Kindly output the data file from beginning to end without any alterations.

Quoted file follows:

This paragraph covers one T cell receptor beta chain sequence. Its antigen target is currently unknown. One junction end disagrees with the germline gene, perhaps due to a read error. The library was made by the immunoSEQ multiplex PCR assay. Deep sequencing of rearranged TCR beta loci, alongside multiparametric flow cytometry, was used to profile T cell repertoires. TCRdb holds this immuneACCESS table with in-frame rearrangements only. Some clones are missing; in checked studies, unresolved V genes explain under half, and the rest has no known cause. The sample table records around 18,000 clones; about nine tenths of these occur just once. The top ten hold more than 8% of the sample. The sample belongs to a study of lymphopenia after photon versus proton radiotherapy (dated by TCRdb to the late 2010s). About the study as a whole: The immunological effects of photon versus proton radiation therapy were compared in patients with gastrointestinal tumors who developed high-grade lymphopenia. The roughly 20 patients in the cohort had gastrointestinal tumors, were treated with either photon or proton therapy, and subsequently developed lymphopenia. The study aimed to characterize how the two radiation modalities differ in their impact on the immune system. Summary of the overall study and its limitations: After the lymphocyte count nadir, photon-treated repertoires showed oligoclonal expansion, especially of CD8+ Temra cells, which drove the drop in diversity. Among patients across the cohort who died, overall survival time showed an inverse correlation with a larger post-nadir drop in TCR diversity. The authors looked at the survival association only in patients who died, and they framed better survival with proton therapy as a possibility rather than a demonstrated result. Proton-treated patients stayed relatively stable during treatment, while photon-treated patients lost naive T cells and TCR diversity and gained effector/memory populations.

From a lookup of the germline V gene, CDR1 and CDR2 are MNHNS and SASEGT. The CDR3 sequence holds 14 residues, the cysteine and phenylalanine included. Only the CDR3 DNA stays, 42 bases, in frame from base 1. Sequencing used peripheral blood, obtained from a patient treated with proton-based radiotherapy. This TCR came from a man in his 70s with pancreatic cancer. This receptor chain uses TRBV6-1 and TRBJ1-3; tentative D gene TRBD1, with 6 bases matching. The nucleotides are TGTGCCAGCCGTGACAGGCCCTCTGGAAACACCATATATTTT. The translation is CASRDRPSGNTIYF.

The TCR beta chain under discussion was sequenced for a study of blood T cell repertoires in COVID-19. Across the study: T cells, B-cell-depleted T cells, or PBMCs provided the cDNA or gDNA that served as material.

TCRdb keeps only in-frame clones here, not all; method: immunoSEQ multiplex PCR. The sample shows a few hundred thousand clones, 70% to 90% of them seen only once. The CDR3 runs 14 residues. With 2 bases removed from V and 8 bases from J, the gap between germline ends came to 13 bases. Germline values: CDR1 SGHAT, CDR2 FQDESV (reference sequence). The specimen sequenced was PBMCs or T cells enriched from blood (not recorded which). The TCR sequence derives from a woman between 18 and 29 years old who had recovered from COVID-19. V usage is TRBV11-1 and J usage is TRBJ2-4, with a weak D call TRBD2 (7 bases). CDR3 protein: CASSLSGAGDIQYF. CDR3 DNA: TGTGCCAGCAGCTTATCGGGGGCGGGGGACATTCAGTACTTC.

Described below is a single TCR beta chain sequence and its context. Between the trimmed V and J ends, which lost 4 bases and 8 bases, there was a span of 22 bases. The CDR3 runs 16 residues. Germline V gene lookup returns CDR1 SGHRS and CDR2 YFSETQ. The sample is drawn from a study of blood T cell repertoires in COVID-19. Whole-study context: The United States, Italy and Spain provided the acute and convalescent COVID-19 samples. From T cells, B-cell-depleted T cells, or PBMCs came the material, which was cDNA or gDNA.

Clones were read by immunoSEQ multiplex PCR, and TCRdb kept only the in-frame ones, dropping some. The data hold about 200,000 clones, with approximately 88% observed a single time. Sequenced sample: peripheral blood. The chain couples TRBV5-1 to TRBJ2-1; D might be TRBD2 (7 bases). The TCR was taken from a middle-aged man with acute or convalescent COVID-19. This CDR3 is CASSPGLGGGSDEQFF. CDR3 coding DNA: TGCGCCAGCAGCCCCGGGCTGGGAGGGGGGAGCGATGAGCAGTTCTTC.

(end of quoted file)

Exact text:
This paragraph covers one T cell receptor beta chain sequence. Its antigen target is currently unknown. One junction end disagrees with the germline gene, perhaps due to a read error. The library was made by the immunoSEQ multiplex PCR assay. Deep sequencing of rearranged TCR beta loci, alongside multiparametric flow cytometry, was used to profile T cell repertoires. TCRdb holds this immuneACCESS table with in-frame rearrangements only. Some clones are missing; in checked studies, unresolved V genes explain under half, and the rest has no known cause. The sample table records around 18,000 clones; about nine tenths of these occur just once. The top ten hold more than 8% of the sample. The sample belongs to a study of lymphopenia after photon versus proton radiotherapy (dated by TCRdb to the late 2010s). About the study as a whole: The immunological effects of photon versus proton radiation therapy were compared in patients with gastrointestinal tumors who developed high-grade lymphopenia. The roughly 20 patients in the cohort had gastrointestinal tumors, were treated with either photon or proton therapy, and subsequently developed lymphopenia. The study aimed to characterize how the two radiation modalities differ in their impact on the immune system. Summary of the overall study and its limitations: After the lymphocyte count nadir, photon-treated repertoires showed oligoclonal expansion, especially of CD8+ Temra cells, which drove the drop in diversity. Among patients across the cohort who died, overall survival time showed an inverse correlation with a larger post-nadir drop in TCR diversity. The authors looked at the survival association only in patients who died, and they framed better survival with proton therapy as a possibility rather than a demonstrated result. Proton-treated patients stayed relatively stable during treatment, while photon-treated patients lost naive T cells and TCR diversity and gained effector/memory populations.

From a lookup of the germline V gene, CDR1 and CDR2 are MNHNS and SASEGT. The CDR3 sequence holds 14 residues, the cysteine and phenylalanine included. Only the CDR3 DNA stays, 42 bases, in frame from base 1. Sequencing used peripheral blood, obtained from a patient treated with proton-based radiotherapy. This TCR came from a man in his 70s with pancreatic cancer. This receptor chain uses TRBV6-1 and TRBJ1-3; tentative D gene TRBD1, with 6 bases matching. The nucleotides are TGTGCCAGCCGTGACAGGCCCTCTGGAAACACCATATATTTT. The translation is CASRDRPSGNTIYF.

The TCR beta chain under discussion was sequenced for a study of blood T cell repertoires in COVID-19. Across the study: T cells, B-cell-depleted T cells, or PBMCs provided the cDNA or gDNA that served as material.

TCRdb keeps only in-frame clones here, not all; method: immunoSEQ multiplex PCR. The sample shows a few hundred thousand clones, 70% to 90% of them seen only once. The CDR3 runs 14 residues. With 2 bases removed from V and 8 bases from J, the gap between germline ends came to 13 bases. Germline values: CDR1 SGHAT, CDR2 FQDESV (reference sequence). The specimen sequenced was PBMCs or T cells enriched from blood (not recorded which). The TCR sequence derives from a woman between 18 and 29 years old who had recovered from COVID-19. V usage is TRBV11-1 and J usage is TRBJ2-4, with a weak D call TRBD2 (7 bases). CDR3 protein: CASSLSGAGDIQYF. CDR3 DNA: TGTGCCAGCAGCTTATCGGGGGCGGGGGACATTCAGTACTTC.

Described below is a single TCR beta chain sequence and its context. Between the trimmed V and J ends, which lost 4 bases and 8 bases, there was a span of 22 bases. The CDR3 runs 16 residues. Germline V gene lookup returns CDR1 SGHRS and CDR2 YFSETQ. The sample is drawn from a study of blood T cell repertoires in COVID-19. Whole-study context: The United States, Italy and Spain provided the acute and convalescent COVID-19 samples. From T cells, B-cell-depleted T cells, or PBMCs came the material, which was cDNA or gDNA.

Clones were read by immunoSEQ multiplex PCR, and TCRdb kept only the in-frame ones, dropping some. The data hold about 200,000 clones, with approximately 88% observed a single time. Sequenced sample: peripheral blood. The chain couples TRBV5-1 to TRBJ2-1; D might be TRBD2 (7 bases). The TCR was taken from a middle-aged man with acute or convalescent COVID-19. This CDR3 is CASSPGLGGGSDEQFF. CDR3 coding DNA: TGCGCCAGCAGCCCCGGGCTGGGAGGGGGGAGCGATGAGCAGTTCTTC.